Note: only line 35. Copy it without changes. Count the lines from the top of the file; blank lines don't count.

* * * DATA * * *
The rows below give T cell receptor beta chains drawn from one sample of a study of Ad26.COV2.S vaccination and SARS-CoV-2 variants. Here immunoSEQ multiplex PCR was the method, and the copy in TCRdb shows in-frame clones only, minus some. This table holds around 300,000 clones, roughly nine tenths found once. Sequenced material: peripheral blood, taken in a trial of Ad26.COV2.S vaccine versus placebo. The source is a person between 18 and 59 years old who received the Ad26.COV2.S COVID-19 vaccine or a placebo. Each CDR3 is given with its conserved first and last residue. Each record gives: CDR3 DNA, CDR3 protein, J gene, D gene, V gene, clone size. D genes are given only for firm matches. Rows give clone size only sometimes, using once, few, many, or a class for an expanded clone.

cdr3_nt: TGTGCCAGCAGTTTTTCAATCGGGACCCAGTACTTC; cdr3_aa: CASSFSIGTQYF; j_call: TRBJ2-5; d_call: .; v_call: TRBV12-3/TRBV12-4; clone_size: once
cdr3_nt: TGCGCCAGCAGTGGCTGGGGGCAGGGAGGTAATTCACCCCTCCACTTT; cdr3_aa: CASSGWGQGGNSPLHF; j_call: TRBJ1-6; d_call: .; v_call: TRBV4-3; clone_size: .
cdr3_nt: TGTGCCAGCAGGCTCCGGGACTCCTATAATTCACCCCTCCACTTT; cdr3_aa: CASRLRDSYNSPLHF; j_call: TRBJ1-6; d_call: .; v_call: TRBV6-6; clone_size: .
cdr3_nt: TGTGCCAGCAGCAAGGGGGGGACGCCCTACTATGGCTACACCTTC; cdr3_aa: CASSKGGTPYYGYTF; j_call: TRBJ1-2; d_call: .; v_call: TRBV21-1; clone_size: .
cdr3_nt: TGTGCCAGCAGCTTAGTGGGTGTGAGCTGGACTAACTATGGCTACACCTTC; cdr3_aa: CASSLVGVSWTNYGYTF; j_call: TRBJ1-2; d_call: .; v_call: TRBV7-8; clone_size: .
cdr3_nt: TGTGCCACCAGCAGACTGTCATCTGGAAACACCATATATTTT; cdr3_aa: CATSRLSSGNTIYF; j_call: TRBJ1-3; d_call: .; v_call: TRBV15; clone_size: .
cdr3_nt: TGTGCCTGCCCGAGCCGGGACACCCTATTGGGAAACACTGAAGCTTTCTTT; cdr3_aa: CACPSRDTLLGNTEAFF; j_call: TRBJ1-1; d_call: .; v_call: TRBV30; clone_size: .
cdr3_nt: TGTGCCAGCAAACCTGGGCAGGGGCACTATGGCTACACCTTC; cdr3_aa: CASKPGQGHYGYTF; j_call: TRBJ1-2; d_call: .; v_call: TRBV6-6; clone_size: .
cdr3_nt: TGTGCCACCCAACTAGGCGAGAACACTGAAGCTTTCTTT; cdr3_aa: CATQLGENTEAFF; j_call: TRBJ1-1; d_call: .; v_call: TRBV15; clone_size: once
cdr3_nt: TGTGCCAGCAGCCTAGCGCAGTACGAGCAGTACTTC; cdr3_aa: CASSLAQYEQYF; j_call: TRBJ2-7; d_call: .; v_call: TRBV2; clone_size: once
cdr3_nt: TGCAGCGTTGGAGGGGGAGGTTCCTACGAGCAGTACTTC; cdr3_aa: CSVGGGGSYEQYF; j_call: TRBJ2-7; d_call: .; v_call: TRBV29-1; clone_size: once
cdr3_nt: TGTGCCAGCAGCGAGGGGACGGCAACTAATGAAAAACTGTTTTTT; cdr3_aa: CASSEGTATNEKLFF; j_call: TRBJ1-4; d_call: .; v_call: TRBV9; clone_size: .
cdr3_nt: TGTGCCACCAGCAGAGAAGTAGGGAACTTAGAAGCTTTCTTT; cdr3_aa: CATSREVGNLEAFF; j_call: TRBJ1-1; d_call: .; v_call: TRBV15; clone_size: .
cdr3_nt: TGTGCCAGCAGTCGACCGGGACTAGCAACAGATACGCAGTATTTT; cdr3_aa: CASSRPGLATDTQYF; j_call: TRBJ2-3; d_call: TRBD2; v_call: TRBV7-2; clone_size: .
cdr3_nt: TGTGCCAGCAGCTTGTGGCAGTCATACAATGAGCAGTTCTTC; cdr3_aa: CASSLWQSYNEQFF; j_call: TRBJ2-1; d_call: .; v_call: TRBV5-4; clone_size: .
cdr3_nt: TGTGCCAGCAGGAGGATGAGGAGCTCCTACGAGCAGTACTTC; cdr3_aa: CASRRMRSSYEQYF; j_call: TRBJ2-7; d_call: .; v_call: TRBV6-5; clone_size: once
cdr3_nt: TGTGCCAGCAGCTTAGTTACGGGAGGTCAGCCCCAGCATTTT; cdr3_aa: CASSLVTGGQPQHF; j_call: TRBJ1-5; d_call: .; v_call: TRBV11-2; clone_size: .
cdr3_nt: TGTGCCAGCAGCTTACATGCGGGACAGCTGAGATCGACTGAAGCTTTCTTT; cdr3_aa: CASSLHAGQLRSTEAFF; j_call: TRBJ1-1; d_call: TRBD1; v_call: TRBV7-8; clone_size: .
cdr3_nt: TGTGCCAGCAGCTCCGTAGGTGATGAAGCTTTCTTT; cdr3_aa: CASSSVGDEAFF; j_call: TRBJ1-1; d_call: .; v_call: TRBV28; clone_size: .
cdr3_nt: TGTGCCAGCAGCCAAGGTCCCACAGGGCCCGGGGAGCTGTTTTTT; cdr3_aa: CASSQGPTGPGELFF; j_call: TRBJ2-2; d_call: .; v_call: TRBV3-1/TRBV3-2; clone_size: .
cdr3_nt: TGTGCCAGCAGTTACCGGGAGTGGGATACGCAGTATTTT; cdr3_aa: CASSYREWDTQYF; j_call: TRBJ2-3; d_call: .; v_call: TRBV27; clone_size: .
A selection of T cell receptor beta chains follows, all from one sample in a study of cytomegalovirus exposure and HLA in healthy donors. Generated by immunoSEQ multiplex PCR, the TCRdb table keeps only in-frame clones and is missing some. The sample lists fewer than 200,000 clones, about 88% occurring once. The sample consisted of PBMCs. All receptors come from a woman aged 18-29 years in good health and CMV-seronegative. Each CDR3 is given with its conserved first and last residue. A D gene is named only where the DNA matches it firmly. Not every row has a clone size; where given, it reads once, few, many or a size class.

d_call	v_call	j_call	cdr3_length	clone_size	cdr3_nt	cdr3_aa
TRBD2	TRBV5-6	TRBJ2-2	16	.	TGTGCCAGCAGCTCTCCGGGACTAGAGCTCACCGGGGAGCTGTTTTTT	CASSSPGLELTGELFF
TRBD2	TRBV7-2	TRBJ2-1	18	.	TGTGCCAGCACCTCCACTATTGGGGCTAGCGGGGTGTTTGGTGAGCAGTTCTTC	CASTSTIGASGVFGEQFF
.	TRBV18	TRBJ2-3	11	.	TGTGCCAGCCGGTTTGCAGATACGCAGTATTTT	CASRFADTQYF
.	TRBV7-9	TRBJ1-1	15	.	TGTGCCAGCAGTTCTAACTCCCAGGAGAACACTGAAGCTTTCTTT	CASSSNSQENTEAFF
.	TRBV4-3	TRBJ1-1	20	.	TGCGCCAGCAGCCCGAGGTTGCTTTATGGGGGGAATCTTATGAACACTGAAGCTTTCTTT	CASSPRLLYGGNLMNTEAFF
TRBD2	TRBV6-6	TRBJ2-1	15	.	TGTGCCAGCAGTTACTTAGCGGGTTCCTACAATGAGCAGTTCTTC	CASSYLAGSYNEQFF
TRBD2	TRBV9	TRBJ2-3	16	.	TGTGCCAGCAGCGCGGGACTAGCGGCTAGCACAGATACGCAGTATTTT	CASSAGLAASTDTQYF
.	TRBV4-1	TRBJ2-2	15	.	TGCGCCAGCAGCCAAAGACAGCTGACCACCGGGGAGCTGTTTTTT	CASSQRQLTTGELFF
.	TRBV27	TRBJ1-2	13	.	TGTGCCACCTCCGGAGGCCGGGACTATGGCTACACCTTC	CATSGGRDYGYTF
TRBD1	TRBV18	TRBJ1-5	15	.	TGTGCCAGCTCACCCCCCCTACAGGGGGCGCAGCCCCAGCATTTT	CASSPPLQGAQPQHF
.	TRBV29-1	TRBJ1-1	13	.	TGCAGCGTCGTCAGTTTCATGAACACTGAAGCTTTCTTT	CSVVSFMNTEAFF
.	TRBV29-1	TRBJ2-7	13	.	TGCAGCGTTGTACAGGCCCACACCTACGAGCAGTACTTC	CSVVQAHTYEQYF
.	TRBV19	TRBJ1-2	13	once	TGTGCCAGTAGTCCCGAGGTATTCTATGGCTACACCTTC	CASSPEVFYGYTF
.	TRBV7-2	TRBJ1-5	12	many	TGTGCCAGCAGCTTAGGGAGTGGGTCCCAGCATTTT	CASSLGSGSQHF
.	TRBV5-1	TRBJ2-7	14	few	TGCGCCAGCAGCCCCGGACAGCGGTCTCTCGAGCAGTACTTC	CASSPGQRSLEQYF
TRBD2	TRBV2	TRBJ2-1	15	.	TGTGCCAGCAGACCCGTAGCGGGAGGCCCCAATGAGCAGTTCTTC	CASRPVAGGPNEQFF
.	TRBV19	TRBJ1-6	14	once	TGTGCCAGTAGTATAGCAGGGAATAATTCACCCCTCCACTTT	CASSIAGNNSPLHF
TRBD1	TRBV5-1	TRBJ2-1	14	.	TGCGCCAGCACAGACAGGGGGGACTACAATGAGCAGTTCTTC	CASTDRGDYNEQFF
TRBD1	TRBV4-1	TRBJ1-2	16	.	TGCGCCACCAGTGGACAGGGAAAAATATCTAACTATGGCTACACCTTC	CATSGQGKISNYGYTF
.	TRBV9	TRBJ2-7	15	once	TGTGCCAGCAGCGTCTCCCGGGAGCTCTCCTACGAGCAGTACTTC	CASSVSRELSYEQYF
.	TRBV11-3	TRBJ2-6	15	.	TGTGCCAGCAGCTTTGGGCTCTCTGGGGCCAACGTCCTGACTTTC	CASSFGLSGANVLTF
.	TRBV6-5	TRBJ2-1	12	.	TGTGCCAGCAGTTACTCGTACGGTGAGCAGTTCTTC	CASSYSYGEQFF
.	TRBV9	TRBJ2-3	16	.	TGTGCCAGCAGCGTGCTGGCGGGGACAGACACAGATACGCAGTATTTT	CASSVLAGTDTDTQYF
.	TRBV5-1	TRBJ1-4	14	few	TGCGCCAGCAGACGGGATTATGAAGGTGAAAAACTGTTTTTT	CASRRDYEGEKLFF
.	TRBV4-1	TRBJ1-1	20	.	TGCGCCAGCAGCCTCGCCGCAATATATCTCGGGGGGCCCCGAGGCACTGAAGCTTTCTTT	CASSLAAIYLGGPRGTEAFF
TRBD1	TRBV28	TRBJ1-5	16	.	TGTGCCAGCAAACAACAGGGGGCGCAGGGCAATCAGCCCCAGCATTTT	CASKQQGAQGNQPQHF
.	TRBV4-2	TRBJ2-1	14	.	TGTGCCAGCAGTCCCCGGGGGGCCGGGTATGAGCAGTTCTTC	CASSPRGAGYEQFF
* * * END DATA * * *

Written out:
.	TRBV29-1	TRBJ1-1	13	.	TGCAGCGTCGTCAGTTTCATGAACACTGAAGCTTTCTTT	CSVVSFMNTEAFF